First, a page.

“We’ll be upgrading a formerly primitive campground to a full-service RV area with sewer connections,” she says. “Along the lakefront in the day-use area, we are building a new marina building and docks to replace the current structures. This will involve building in a current parking lot at a busy intersection, so congestion will be temporarily worse than what you would normally expect.”
The third leg of the project will involve the installation of an upgraded water service to the new construction to meet today’s fire suppression guidelines. At the conclusion of this project, the park will have a beautiful, more energy-efficient snack bar and retail space that will be more inviting for visitors to relax out of the summer heat after their preferred recreational activities. It will also have a waterfront boardwalk to help pedestrians more safely cross the road to the Boundless Playground.
Heading up such a large and popular park is a lot of work, but Leedy says she’s proud to lead with a vision of renewal and refreshment since the park facilities needed some love when she arrived. She’s also made a lot of great memories, one of which came after the addition of kayaks and stand-up paddleboards to the boat rental operation.
“To promote those, I hosted several guided float trips,” she says. “On one trip, my audience was exclusively made up of one early elementary home school group (with parents). Now, that was an active and somewhat loud group, so I was wondering what my chances would be of getting them all back to the dock without having to fish any of them out of the lake. As we rounded the end of Duck Island, I gathered them all up and told them about how we had been seeing osprey hunting in the next cove. I told them that if we stuck together and were really quiet, we might see one. Sure enough, when we rounded the corner, there was an osprey hovering over the water. It dove and came up empty, and all my little floaters were disappointed. I reassured them that if we were patient it would try again, and sure enough, it circled right back around. It hovered high above the fronts of our kayaks, tucked its wings and dove straight down right in front of the group. In less than a second, it was lifting off, carrying a fish in its talons, and all those kids and I just cheered! I’d say the osprey wasn’t too impressed with having an audience, but it was an awesome sight to see.”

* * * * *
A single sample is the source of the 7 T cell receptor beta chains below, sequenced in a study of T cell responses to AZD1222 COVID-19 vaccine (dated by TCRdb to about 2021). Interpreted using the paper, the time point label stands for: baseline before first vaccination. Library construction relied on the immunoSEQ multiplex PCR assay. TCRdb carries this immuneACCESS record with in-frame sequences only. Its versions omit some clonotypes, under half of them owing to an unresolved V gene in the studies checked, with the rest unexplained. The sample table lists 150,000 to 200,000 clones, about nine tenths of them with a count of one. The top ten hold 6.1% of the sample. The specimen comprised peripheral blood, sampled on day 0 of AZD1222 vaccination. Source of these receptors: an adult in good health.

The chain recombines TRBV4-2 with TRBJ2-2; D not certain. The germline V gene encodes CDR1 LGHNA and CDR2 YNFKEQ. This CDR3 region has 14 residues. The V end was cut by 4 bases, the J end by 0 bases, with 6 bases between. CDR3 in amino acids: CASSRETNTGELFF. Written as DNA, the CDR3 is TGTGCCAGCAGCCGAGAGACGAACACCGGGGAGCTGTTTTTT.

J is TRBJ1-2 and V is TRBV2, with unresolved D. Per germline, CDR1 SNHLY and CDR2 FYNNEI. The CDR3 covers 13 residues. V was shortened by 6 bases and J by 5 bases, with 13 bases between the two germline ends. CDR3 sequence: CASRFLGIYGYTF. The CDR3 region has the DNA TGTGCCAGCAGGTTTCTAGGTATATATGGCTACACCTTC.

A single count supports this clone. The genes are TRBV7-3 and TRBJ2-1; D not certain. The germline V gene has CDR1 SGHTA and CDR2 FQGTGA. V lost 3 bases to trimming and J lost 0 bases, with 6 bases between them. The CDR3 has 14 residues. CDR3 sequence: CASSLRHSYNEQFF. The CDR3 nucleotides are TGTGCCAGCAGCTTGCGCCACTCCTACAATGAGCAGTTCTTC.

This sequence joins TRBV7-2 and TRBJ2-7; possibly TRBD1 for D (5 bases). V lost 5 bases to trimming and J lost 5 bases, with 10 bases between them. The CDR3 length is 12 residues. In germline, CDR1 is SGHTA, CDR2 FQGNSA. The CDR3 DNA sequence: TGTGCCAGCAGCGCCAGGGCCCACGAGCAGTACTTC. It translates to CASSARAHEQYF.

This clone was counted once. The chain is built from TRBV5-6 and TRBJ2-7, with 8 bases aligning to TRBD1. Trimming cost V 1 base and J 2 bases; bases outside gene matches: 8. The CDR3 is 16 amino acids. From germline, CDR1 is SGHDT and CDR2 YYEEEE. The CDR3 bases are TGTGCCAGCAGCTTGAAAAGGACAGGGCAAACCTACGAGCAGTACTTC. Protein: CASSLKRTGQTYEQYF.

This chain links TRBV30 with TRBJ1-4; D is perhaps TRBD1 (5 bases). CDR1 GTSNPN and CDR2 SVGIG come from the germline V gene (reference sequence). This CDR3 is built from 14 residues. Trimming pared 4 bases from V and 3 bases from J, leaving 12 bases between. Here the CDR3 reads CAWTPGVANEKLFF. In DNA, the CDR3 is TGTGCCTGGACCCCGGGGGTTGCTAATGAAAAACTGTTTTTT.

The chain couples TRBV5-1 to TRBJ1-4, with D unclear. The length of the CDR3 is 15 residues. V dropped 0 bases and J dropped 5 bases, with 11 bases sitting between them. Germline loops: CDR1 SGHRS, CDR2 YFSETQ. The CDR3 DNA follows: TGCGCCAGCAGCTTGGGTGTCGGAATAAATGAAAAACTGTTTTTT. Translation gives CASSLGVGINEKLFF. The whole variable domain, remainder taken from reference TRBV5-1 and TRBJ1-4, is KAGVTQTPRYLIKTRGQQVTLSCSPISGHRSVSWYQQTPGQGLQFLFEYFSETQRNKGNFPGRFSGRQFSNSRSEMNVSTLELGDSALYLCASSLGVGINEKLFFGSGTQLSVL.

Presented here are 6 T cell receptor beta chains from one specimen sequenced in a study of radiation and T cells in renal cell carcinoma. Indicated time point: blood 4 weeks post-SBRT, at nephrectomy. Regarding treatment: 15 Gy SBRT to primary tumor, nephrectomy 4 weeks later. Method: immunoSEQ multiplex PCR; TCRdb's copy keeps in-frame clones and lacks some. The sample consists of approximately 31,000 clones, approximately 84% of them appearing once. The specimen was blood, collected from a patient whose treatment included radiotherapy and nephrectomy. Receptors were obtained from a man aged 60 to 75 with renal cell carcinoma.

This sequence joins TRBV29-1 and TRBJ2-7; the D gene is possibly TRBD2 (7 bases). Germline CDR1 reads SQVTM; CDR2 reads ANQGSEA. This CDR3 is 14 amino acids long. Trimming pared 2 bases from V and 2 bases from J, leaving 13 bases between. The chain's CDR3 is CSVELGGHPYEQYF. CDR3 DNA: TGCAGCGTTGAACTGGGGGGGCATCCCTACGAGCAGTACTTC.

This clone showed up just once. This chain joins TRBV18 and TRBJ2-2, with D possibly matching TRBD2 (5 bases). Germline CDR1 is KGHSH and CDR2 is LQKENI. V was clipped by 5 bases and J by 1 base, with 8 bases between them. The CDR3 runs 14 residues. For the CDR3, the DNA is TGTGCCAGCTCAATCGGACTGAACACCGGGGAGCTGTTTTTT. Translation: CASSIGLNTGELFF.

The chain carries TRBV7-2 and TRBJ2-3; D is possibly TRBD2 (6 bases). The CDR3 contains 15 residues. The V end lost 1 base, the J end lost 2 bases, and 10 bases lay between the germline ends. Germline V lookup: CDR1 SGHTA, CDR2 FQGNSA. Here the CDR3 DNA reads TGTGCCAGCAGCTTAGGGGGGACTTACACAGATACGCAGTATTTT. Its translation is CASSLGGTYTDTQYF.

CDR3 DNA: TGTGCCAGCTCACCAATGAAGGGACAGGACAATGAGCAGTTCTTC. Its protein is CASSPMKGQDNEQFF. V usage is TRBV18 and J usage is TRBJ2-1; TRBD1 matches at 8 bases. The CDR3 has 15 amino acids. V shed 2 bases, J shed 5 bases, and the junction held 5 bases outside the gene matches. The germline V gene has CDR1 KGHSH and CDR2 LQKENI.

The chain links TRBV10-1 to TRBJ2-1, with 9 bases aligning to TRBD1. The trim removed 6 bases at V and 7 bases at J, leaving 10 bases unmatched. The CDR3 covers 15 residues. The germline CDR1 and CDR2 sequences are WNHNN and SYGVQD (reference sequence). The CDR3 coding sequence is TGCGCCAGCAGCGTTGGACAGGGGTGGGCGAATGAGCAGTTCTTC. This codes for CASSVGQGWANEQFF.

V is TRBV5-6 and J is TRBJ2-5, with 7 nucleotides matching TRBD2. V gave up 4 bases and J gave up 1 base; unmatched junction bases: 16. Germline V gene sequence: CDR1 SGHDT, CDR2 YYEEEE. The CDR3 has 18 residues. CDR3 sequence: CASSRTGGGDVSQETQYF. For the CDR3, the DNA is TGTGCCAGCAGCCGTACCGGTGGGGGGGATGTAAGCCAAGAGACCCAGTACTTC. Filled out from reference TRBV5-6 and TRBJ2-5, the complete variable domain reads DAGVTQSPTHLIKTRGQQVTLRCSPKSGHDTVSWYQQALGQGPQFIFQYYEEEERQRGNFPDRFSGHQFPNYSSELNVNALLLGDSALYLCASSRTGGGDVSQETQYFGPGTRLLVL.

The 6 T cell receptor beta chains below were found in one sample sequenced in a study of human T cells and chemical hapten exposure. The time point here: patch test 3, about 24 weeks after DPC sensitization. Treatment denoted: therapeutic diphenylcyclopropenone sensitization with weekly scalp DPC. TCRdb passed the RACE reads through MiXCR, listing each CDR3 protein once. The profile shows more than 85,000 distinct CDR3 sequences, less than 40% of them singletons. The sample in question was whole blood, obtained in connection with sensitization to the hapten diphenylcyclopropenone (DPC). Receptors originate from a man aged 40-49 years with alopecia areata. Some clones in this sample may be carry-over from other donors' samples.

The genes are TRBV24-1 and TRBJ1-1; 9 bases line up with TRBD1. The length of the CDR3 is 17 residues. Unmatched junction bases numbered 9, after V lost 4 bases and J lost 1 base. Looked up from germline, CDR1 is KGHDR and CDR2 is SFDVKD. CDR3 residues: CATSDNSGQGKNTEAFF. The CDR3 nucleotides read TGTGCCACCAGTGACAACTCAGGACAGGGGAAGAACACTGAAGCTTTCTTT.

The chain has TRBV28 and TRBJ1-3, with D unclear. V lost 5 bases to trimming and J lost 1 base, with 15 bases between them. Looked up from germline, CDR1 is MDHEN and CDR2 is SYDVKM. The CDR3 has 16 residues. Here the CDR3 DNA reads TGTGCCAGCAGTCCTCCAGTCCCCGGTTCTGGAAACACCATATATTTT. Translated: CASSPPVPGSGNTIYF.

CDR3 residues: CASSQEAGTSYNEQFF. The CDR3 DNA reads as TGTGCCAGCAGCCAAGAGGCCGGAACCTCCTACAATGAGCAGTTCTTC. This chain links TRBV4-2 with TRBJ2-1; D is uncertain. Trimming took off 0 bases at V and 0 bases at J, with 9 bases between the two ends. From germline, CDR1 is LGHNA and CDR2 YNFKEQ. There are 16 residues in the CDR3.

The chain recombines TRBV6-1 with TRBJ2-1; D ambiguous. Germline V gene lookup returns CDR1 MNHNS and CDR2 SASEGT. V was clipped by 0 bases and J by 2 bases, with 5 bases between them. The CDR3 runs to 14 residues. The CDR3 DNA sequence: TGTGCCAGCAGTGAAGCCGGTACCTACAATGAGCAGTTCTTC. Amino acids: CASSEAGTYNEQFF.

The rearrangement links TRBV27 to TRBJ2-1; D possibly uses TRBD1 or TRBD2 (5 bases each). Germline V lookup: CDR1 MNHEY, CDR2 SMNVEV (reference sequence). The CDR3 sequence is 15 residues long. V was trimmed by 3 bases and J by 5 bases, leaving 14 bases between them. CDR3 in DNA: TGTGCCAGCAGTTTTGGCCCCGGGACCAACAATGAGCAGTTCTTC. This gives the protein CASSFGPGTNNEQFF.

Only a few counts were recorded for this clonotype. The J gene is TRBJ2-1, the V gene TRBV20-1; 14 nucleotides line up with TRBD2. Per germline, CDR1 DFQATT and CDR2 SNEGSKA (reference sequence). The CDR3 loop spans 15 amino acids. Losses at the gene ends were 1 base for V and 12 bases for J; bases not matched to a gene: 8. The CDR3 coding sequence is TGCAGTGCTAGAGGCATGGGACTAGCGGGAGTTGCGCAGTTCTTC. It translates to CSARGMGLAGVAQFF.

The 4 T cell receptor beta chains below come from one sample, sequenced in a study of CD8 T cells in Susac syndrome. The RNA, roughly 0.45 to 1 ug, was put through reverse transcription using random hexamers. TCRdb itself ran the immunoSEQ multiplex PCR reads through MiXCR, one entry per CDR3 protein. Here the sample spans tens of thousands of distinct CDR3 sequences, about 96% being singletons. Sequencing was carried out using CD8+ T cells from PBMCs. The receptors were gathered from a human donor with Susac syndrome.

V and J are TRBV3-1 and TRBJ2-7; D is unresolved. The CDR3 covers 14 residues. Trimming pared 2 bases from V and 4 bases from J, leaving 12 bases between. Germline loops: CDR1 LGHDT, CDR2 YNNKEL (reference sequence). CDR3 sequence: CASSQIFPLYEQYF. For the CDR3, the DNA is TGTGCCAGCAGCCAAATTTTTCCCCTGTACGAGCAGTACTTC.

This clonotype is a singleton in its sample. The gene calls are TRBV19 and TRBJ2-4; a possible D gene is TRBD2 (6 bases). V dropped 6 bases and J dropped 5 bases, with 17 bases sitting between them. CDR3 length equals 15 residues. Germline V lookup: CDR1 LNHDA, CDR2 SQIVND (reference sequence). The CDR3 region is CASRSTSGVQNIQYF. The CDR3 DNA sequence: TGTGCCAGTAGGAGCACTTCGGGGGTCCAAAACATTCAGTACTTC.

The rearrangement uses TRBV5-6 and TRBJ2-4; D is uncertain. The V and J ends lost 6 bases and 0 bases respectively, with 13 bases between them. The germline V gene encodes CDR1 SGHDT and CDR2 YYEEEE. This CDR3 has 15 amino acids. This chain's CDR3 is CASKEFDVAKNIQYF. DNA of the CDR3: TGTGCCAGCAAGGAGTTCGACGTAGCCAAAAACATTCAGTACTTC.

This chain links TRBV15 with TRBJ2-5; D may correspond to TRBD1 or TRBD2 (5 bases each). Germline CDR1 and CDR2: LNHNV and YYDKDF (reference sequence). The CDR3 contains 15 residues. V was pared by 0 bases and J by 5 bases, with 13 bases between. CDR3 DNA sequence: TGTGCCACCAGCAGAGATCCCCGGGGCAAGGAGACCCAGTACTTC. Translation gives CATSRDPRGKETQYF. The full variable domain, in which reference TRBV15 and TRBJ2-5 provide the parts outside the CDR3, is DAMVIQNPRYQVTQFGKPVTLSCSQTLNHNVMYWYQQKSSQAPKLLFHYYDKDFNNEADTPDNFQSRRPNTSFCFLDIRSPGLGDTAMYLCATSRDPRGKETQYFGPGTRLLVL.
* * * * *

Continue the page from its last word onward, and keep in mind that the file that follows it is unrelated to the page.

The Devil’s Backbone Trail is one of the most challenging at Warriors’ Path State Park, but the rewards include beautiful overlooks of the river and reservoir below.
Warriors Path State Park
To find more information about the park — including trail maps, flora and fauna checklists, upcoming activities and how to make reservations at the campgrounds, golf course or picnic pavilions — visit tnstateparks.com/parks/warriors-path or call 423-239-8531. Direct numbers to the golf clubhouse, marina, riding stables and campground reservations are listed on the website.